Denis Sverdlov, the young CEO of Skartel.Source: Kommersant
You expanded your network in record time…
Denis Sverdlov: Yes, we have only existed for one year, but our network already covers five Russian cities with 1,000 base stations in Moscow alone. No other 4G service provider has built their network as fast as we have. In Moscow we are installing over 100 new base stations per month. Our main objective is to develop the network rapidly.
What was it that triggered your turn towards the international market?
Denis Sverdlov: In order to dominate 4G – this completely new sector – we immediately assembled a solid team with a lot of expertise. It is important to note that it is a totally different model of service consumption. The network’s architecture is very specific. We have mastered 4G and have become one of the biggest networks in the world. Eventually, we understood that this knowledge and this expertise were exportable. Russia regularly exports its raw materials, the Bolshoi, but that is why our position is unique.
You have chosen to expand into countries such as Peru, Nicaragua and Belarus that do not usually fire the imagination of other service providers…
Denis Sverdlov: We were interested in Central America because the population density there is very high with 50 million people. The population density was crucial for us. Even in poor countries there is a good percentage of the population – 10, 15 or 20% – that can purchase wireless Internet, a percentage that is growing rapidly. Governments in these countries are hurrying to attract foreign investment and to develop their economies. The telecommunications sector is a key sector for their development. They have not had any money to develop standard infrastructure and for that reason, are interested by the latest technologies. That is why we get massive support in those countries.
Do you intend to enter bigger or more developed markets?
Denis Sverdlov: Everything depends on the position of closed regulators that favour local players. Obtaining a license is extremely expensive in India, for example. The important indicator for us is the per capita cost of the license. From that point of view, neither India nor China is very attractive. In Europe, existing providers are very strong and regulators more or less close the market to new providers. The cost of a 4G license is huge, and even dominant local providers are not always able to buy them. This really slows down the development of this technology in larger countries. It is simply too expensive to be profitable.
Who are your shareholders and what is the source of the funds that have allowed you to expand so rapidly?
Denis Sverdlov: The Telconet investment fund controlled by Russian businessman Sergei Adonyev holds 74.9%. Russian Technologies holds 25.1%. In the beginning, and typically enough for a type of project like this that is based on new technologies, it was our own shareholders who came up with the financing because they believed in the project. Since October 2009 when our sales overtook expenses and we were becoming well known, we have received offers from major banks as well as from companies who sell us equipment.
The biggest bank that put its trust in us is [state-controlled bank] Sberbank, that has already loaned us between 70 and 80 million (dollars?). We are also in negotiations with French and British banks.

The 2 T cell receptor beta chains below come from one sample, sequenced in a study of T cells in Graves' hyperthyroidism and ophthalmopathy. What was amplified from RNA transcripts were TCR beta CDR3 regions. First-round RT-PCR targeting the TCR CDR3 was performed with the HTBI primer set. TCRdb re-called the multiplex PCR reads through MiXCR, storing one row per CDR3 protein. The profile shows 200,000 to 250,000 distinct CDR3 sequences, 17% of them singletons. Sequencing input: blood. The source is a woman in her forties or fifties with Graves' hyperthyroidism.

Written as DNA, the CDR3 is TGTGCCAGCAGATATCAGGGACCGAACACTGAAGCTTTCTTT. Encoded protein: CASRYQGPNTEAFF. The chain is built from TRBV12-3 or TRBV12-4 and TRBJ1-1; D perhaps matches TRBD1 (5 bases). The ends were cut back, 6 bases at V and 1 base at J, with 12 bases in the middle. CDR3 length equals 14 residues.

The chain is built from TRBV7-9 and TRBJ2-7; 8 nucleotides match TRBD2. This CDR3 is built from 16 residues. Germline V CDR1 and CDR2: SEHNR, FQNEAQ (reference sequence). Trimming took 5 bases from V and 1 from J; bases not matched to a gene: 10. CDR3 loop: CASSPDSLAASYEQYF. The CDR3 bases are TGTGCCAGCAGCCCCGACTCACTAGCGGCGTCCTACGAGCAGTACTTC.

How is your debt managed? Are your profits sufficient at this point to make repayments on schedule?
Denis Sverdlov: Our company is currently profitable. At this time we are able to repay a large debt from our profits alone without difficulty. We have a $200 million debt to shareholders, plus $100 million to banks, for a total of $300 million. We forecast revenues of $300 million in 2010 and, thanks to this figure, we are in a position to settle our debts.
Is the involvement of the state corporation Russian Technologies a plus for you?
Denis Sverdlov: It’s a big company that really helps us to develop Russian technology here and abroad. They have a very large presence in most countries around the world. It’s a network that we can benefit from. They have 46 branches in the world and are a very big help when it comes to international expansion. They also help us in the domestic market since our growth is heavily tied to the construction of new infrastructure. This kind of project is much simpler when it receives support from local authorities, which is what RosTech was able to ensure.
What led to your move from the WiMAX standard to LTE?
Denis Sverdlov: We’re not abandoning WiMAX. In cities that already have WiMAX, we will keep this standard. We will install another 1,000 WiMAX base stations this year. On the other hand, all future cities will be equipped with LTE. We are satisfied with WiMAX, but this standard only works well with portable computers and not with mobile telephones, which are no less important to us. Mobile telephone manufacturers (Samsung, Apple, Nokia) don’t want the WiMAX standard. The move to LTE is an industry choice, not our own.
Are you thinking of a merger with a fixed service provider?
Denis Sverdlov: No. We believe that with the expansion of the network and higher speeds, wireless Internet will eventually replace cable.
While much of the world is still rolling out the third generation (3G) of mobile networks, some countries have already moved on to the fourth (4G).
Russia offers an intriguing example. Yota, a start-up with no old voice business to protect, has built a 4G network from scratch, burying 3,000km (1,864 miles) of fibre-optic cables to connect its wireless base stations. The firm is ambitious: it hopes to establish a global brand.
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